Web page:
The Incredible Life Of Peter Freuchen…A Man Who Once Formed A Chisel Out Of His Own Frozen Feces To Free Himself From An Avalanche

January 24, 2018 | No Comments » | Topics: History, Interesting

The Age of Arctic Exploration remains largely excluded from the history books because, quite frankly, there’s nothing sexy about exploring uninhabited blocks of ice. Arctic explorers never received the glory they deserved, and never became household names or the subjects of movies and tv shows.

It’s a shame because after reading into it, I realized that these courageous, bearded men were often quite fascinating, especially one in particular. If anyone deserves a movie made about them, it’s Peter Freuchen.

The 6’ 6” Danish native originally fulfilled his childhood dream of becoming a sailor, but later decided he’d rather use his skills to sail to the unexplored arctic than fish or transport cargo.

In 1910 he left Denmark, embarking on his first expedition of Greenland. He eventually founded and established the settlement of Thule in Northern Greenland, which is now a large U.S. Naval base. He remained at Thule and governed the new Danish colony until 1920.

During this time he lead several expeditions of the rest of Greenland. His most famous, the First Thule Expedition (1912), tested Robert Peary’s claim that a channel divided Peary Land and Greenland. Freuchen proved Peary incorrect with a dangerous and historic 620 mile dogsled trip across the inland ice.

Freuchen continued exploring, facing may near-death experiences. In one particular instance, our heroic explorer found himself trapped under a layer of solid ice, and claimed to have saved his life by chiseling his way out with a piece of his own frozen feces.

After he retired from exploring, he took up work in the film industry as a consultant and writer for Artic-related scripts. In 1933 he co-starred in MGM’s Oscar winning Eskimo, playing the ship captain.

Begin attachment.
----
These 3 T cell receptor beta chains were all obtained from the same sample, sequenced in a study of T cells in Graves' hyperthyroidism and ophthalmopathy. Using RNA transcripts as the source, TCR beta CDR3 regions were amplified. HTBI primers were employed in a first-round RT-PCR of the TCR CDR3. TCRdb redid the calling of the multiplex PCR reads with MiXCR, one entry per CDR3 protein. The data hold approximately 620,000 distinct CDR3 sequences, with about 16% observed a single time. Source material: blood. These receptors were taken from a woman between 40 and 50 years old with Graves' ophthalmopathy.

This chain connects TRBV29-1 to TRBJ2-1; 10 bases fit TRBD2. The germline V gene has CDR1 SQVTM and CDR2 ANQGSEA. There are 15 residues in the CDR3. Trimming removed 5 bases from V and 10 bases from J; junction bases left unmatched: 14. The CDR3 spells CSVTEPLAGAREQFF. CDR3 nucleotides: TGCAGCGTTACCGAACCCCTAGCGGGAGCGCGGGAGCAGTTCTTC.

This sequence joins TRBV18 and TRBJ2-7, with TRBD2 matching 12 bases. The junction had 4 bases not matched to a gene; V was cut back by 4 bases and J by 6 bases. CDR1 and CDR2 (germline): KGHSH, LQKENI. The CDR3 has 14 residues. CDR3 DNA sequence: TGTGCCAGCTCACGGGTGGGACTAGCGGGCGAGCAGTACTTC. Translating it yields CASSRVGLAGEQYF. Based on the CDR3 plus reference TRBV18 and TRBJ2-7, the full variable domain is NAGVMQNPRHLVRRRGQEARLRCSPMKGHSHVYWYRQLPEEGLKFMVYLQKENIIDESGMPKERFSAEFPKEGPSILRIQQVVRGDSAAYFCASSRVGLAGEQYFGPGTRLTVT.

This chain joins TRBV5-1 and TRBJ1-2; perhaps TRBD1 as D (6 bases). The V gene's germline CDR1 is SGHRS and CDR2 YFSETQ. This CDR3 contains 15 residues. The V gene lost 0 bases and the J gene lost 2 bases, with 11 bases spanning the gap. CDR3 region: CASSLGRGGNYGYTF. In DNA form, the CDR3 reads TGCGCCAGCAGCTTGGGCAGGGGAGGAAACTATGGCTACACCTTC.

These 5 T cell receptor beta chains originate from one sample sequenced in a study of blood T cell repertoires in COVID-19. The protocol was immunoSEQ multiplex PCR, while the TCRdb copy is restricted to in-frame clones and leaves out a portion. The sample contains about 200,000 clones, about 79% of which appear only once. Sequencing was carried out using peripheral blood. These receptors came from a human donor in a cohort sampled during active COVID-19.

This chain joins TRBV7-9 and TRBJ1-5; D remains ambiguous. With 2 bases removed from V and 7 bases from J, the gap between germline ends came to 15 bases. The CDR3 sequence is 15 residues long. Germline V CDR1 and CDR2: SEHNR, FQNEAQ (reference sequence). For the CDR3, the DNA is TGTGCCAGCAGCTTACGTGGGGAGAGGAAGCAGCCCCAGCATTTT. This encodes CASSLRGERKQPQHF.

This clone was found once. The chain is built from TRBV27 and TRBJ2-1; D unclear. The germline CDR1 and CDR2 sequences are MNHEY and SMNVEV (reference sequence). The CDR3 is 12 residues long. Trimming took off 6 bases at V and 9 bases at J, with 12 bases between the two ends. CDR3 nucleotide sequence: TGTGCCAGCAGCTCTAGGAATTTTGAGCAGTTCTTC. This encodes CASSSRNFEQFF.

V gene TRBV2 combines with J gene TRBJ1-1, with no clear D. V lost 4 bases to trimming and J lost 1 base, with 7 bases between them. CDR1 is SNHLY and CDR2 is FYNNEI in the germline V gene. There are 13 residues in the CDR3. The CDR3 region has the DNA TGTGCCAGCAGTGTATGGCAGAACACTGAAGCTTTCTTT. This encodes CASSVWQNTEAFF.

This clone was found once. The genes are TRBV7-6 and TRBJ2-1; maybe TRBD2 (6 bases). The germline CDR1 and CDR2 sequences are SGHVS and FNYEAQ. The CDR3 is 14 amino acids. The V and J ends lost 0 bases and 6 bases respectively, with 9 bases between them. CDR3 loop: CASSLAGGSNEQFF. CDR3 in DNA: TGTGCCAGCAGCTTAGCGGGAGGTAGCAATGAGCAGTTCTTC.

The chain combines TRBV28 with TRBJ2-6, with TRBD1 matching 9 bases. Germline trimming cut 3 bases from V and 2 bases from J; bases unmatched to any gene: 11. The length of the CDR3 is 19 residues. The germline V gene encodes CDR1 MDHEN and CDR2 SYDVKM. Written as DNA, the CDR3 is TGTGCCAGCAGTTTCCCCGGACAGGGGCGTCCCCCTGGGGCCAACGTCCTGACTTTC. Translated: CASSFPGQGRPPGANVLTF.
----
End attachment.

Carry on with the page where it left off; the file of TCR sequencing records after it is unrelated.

As if it couldn’t get any better, Freuchen volunteered to work alongside the Danish Resistance during Word War II after his homeland was conquered and occupied by Nazi Germany. He was eventually captured and sentenced to death, but managed to escape a German prison camp by climbing over a barbed-wire fence, and fled to Sweden. Oh yea, and he did it with a peg leg, as he was forced to amputate his own left leg in 1926 due to frostbite.

After the war, Fruechen retired from dangerous things and moved to America, eventually rising to public fame. The Dane became a top selling author, writing dozens of fictional and nonfictional novel about his experiences in the arctic. His most famous work, Peter Freuchens Famous Book of the Eskimoshowed the modern world the ways of Eskimo culture, which was published after his death in 1965. Freuchen spent years living along side Inuit natives in Greenland and even married an Inuit woman, Navarana Mequpaluk, his first of three wives.

In 1956 the 70 year old ex-explorer was invited to be a contestant on the popular quiz show The $64,000 Question for the topic “The Seven Seas”, walking away with the $64,000 grand prize.

(Freuchen comes in around the 5:00 mark)

 

You’ll be shocked me to see that the man who so much resembled a polar bear was actually quite soft spoken, humbly admitting to have harpooned 20-30 whales in his day. After seeing the real man you’ll have no doubt that his famed but disputed “sh*t knife” story is indeed true.

He lived out the rest of his days in relative quiet (for him) and eventually passed away at the age of 71 in 1957, three days after completing his final book Book of the Seven Seas.

His ashes were scattered over Thule, Greenland, where his life as an adventurer began.

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